Chancellor George Osborne has defended the “fairness” of his UK spending cuts after Labour claims they were reckless and would hit the poorest hardest.He told the BBC that including Budget measures, the top 10% of earners would be hit hardest but everyone was making a contribution to cutting the deficit.He said “the path to economic ruin” lay ahead if the deficit was not tackled.Labour called the £81bn cuts – the biggest since the 1970s – a “reckless gamble” with the economy.It has been estimated that the measures will lead to the loss of 490,000 public sector jobs, but Mr Osborne told BBC Breakfast he expected many more private sector jobs to be created over the four year cuts programme.Mr Osborne told MPs on Wednesday that he had acted to restore “sanity to our public finances” and deal “decisively” with Britain’s record peacetime deficit.Fair choices’The government says public debt interest repayments now total £120m a day, or £43bn a year.Hours after Mr Osborne’s speech, crowds of demonstrators gathered outside Downing Street to protest against the cuts, which the TUC has said will have a devastating social impact.The Local Government Association say they estimate 100,000 jobs will be lost in local authorities as a result of a planned 7.1% cut to government funding.According to the Institute for Fiscal Studies (IFS) think tank, the Spending Review represent the deepest six-year period of cuts since the 1970s – not since World War II as was being suggested ahead of Mr Osborne’s statement – but it would hit the poorest the hardest.
Mr Osborne told BBC Radio 4’s Today Programme he had made a conscious decision to “curb the rise on the benefits bill” to pay for continued investment in the NHS and schools.
“That has involved some hard choices, but I think they are fair choices,” he said.”We have got to put the welfare state on a sustainable footing and we have got to reform it so that it always pays to work.”But Shadow Chancellor Alan Johnson, for Labour, challenged the chancellor’s claim that the cuts were a necessary response to Britain’s financial situation, saying: “It is not unavoidable and it is certainly not fair.”He said he did not think Mr Osborne was cutting spending for ideological reasons, even if his actions were “reminiscent” of the Conservative government of the 1980s.But he said the chancellor’s claim to have “pulled the country back from the brink of bankruptcy” was “total nonsense” and there was a way to cut the deficit “without diminishing our society and our communities”.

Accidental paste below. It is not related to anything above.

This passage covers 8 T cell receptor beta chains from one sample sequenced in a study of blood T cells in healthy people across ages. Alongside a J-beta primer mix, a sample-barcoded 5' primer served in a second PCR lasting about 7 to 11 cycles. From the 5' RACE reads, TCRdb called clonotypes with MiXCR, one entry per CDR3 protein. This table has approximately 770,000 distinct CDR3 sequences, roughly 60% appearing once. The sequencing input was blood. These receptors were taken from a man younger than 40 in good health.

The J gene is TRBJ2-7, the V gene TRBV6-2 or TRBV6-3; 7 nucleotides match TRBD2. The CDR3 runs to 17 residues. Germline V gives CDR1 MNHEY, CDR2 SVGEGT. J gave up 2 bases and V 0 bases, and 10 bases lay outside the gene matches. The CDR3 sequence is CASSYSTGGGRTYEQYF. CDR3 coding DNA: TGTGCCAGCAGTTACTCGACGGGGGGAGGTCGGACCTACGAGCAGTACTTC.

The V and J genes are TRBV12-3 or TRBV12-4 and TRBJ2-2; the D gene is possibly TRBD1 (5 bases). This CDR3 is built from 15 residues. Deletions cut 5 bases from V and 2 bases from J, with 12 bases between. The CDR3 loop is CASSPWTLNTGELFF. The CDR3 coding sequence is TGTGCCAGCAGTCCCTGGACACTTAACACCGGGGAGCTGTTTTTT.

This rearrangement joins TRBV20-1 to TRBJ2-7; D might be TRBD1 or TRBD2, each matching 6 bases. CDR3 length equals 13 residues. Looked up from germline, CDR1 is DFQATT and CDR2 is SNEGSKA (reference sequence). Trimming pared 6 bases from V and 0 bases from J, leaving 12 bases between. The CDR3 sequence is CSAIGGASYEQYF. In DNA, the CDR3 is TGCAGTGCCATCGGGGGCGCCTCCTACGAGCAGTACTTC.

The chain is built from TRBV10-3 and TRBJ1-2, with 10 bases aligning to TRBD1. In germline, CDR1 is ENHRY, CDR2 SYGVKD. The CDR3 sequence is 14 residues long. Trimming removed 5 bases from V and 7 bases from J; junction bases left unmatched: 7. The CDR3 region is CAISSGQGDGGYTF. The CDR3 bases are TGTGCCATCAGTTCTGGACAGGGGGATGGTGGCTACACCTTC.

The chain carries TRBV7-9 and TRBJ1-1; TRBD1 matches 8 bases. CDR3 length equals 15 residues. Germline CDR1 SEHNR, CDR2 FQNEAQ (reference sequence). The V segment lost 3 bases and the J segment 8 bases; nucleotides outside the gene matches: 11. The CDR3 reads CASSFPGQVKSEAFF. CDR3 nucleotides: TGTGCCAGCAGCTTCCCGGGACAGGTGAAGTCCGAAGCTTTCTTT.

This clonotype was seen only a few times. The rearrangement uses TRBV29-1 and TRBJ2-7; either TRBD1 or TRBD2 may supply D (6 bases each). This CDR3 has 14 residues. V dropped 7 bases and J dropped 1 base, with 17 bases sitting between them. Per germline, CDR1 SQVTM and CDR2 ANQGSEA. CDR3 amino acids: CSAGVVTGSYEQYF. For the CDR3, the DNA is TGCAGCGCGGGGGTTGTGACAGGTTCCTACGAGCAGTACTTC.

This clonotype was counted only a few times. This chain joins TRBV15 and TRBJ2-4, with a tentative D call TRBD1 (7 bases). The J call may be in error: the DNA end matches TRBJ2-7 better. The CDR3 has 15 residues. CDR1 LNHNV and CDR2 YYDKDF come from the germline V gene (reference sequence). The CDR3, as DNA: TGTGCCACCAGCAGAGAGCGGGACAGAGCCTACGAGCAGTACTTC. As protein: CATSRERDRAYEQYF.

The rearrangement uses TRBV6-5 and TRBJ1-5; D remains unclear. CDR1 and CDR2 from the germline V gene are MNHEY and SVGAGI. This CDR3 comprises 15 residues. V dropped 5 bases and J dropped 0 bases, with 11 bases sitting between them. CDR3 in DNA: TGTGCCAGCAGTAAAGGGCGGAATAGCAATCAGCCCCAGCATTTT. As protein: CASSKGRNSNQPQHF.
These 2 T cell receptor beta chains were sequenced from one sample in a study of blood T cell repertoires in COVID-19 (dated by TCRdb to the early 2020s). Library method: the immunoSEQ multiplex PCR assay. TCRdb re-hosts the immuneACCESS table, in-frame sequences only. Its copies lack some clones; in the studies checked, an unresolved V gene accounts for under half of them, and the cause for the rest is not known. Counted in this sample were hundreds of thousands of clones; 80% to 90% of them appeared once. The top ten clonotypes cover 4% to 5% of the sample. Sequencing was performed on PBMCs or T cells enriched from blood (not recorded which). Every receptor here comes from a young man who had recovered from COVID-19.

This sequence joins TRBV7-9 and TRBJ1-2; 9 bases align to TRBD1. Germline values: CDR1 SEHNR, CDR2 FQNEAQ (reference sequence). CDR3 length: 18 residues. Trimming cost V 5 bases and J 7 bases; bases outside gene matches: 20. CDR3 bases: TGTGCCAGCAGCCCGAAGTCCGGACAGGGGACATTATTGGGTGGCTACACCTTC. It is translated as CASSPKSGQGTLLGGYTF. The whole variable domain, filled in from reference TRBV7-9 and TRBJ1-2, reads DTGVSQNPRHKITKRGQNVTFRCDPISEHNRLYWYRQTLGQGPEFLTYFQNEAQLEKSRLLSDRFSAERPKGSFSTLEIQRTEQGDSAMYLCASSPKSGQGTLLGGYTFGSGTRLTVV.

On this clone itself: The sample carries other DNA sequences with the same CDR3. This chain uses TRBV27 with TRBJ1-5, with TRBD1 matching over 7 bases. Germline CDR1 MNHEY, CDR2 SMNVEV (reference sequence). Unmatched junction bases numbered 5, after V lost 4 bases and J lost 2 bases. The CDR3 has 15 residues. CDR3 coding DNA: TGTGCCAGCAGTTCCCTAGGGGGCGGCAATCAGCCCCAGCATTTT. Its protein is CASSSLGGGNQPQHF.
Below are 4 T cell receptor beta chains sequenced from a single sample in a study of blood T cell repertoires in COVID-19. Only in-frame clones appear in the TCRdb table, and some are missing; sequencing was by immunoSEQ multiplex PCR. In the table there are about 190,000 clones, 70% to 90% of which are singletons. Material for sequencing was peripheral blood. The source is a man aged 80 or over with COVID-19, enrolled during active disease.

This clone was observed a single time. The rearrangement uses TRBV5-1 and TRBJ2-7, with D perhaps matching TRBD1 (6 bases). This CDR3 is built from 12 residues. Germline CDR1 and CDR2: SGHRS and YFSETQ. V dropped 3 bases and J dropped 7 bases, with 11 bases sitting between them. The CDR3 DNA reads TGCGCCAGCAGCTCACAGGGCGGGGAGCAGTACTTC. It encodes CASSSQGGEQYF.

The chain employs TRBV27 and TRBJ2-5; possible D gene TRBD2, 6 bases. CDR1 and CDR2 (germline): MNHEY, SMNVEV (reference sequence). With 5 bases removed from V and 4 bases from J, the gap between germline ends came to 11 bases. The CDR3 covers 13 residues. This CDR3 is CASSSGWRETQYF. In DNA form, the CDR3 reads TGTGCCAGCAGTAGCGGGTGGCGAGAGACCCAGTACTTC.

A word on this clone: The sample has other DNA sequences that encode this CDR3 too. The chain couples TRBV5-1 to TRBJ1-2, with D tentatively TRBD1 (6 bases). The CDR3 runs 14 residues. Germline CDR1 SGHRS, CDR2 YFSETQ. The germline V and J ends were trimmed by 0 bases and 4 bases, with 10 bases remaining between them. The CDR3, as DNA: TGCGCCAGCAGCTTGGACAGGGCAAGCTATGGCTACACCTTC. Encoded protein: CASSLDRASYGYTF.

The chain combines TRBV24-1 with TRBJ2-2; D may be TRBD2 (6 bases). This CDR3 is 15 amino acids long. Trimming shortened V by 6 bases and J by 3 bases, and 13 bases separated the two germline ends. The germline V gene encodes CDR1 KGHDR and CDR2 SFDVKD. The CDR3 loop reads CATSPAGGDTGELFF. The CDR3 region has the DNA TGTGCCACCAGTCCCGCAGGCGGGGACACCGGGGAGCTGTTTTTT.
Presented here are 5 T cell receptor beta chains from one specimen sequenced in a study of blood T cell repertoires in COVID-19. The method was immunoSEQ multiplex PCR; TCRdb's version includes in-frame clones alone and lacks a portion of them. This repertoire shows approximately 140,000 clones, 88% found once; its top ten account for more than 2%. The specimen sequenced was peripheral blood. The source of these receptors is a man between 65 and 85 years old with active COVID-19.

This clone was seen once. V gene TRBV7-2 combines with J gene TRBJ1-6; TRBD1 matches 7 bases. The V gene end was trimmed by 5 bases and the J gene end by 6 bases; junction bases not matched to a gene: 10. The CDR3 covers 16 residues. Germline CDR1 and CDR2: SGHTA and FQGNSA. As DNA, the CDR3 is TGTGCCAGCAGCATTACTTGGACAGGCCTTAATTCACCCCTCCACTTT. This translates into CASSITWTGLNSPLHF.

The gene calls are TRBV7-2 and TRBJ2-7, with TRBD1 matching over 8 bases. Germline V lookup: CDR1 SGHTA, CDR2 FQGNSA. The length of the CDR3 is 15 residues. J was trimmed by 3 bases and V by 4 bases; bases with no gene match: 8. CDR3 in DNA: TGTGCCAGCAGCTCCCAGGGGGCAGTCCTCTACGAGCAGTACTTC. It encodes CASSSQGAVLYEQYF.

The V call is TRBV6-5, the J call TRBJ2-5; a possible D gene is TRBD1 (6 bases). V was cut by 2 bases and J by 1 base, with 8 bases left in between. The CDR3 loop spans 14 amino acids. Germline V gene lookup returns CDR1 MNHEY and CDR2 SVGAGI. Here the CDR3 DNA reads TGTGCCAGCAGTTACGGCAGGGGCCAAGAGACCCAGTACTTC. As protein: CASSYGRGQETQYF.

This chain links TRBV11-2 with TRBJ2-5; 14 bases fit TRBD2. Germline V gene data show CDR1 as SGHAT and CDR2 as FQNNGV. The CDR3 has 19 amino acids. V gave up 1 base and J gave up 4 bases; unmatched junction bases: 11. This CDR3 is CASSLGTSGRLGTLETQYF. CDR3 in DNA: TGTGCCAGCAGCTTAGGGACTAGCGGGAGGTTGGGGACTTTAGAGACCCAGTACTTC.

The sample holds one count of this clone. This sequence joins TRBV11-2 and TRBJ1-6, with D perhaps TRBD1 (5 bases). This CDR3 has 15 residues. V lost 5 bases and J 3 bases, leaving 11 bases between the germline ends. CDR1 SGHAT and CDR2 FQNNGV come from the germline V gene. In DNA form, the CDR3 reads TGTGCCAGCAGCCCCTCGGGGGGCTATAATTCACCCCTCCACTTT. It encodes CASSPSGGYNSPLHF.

“There is great cruelty in this and great unfairness being introduced into our society,” he added.Credit ratingIn his Spending Review statement, Mr Osborne unveiled plans to cut a further £7bn from the welfare budget – on top of £11bn cuts already announced – which include putting a time limit on some incapacity benefits and changes to tax credits and housing benefit.This had enabled him to restrict departmental spending cuts to an average of 19% over four years – not the 20% he said Labour had planned, he told MPs.Under the changes, the Employment and Support Allowance, which replaced incapacity benefit, will be withdrawn after a year for those claimants judged able to work.
In addition, those aged under 35 will only be able to claim housing benefit for a room in a shared house rather than their own flat. The mobility allowance will also be cut for care home residents.
The working tax credit rules will also be tightened so that couples with children will have to work at least 24 hours a week between them in order to claim it.Mr Osborne also announced that the state pension would rise to 66 for both men and women in 2020 – six years earlier than planned – and there would be a £3.5bn increase in public sector employee pension contributions.These plans were unveiled alongside other changes, including a permanent bank levy, tax changes and cuts to child benefit for higher earners.Banks will find out later how a new levy on their finances will operate.
However, Labour said the Treasury’s own figures showed that the poorest 10% of people would pay more to reduce the deficit than everyone other than the richest 10%.The Institute for Fiscal Studies also suggested it was still “quite possible” that the chancellor would have to make further spending cuts or put up tax in order to meet his target for tackling the deficit – if it turns out to be larger than the official estimate.However, the Fitch ratings agency said Mr Osborne’s measures should help the UK retain its prized triple A credit rating – Bbc